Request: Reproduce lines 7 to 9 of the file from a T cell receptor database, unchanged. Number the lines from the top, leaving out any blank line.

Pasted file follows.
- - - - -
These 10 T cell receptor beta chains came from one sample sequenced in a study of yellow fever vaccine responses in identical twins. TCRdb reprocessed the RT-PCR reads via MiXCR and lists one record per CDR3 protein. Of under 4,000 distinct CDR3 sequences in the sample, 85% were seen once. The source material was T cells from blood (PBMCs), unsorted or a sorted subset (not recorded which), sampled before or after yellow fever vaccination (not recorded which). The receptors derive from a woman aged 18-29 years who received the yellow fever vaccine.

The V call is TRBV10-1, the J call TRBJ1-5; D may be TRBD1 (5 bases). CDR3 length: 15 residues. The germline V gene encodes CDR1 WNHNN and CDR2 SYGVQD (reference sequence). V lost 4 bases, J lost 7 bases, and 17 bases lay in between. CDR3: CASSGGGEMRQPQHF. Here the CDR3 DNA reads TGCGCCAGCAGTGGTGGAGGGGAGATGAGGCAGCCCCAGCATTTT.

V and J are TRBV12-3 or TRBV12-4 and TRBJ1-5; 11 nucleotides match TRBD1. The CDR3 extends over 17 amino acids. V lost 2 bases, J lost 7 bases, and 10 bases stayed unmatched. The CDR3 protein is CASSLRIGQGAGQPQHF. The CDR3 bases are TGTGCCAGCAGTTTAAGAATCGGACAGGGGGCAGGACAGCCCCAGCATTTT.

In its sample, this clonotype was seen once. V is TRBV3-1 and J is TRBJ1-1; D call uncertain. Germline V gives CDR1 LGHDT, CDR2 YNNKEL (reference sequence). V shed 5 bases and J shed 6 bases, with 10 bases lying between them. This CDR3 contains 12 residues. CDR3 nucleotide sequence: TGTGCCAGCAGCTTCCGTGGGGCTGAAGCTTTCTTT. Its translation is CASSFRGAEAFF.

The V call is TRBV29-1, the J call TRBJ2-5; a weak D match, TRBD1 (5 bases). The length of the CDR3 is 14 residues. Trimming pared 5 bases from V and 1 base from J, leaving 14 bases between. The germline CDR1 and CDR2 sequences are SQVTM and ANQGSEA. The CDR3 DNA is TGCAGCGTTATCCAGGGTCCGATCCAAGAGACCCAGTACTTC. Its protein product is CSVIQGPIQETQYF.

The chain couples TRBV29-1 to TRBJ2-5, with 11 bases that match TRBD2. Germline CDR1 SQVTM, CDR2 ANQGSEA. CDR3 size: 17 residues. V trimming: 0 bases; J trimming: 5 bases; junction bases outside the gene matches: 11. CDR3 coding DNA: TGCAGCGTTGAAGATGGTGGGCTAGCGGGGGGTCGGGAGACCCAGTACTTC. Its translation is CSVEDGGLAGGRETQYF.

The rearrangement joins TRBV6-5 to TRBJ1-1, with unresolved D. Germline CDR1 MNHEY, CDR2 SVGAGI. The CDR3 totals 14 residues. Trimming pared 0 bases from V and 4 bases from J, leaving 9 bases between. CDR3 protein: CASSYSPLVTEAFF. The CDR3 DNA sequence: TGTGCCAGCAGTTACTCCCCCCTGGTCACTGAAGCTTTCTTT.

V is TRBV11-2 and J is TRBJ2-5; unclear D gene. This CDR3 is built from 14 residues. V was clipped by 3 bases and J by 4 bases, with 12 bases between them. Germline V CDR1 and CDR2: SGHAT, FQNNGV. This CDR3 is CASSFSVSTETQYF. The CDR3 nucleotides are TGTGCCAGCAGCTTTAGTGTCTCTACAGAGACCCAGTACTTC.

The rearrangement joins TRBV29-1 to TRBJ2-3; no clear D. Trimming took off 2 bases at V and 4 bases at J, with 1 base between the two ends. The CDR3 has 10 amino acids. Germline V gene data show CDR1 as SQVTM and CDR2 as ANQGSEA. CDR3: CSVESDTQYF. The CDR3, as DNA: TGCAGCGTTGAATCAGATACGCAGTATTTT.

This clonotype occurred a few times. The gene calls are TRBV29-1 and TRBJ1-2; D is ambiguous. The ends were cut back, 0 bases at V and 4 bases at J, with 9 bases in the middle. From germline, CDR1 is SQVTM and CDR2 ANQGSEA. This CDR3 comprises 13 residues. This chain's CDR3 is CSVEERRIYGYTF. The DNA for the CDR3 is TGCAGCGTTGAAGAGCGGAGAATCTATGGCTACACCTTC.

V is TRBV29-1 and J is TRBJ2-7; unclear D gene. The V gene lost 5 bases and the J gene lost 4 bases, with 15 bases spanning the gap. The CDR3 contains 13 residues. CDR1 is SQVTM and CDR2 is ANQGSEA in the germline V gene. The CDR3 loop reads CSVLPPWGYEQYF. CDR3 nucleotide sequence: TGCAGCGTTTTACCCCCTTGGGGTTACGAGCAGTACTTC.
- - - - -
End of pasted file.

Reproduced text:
The rearrangement joins TRBV6-5 to TRBJ1-1, with unresolved D. Germline CDR1 MNHEY, CDR2 SVGAGI. The CDR3 totals 14 residues. Trimming pared 0 bases from V and 4 bases from J, leaving 9 bases between. CDR3 protein: CASSYSPLVTEAFF. The CDR3 DNA sequence: TGTGCCAGCAGTTACTCCCCCCTGGTCACTGAAGCTTTCTTT.

V is TRBV11-2 and J is TRBJ2-5; unclear D gene. This CDR3 is built from 14 residues. V was clipped by 3 bases and J by 4 bases, with 12 bases between them. Germline V CDR1 and CDR2: SGHAT, FQNNGV. This CDR3 is CASSFSVSTETQYF. The CDR3 nucleotides are TGTGCCAGCAGCTTTAGTGTCTCTACAGAGACCCAGTACTTC.

The rearrangement joins TRBV29-1 to TRBJ2-3; no clear D. Trimming took off 2 bases at V and 4 bases at J, with 1 base between the two ends. The CDR3 has 10 amino acids. Germline V gene data show CDR1 as SQVTM and CDR2 as ANQGSEA. CDR3: CSVESDTQYF. The CDR3, as DNA: TGCAGCGTTGAATCAGATACGCAGTATTTT.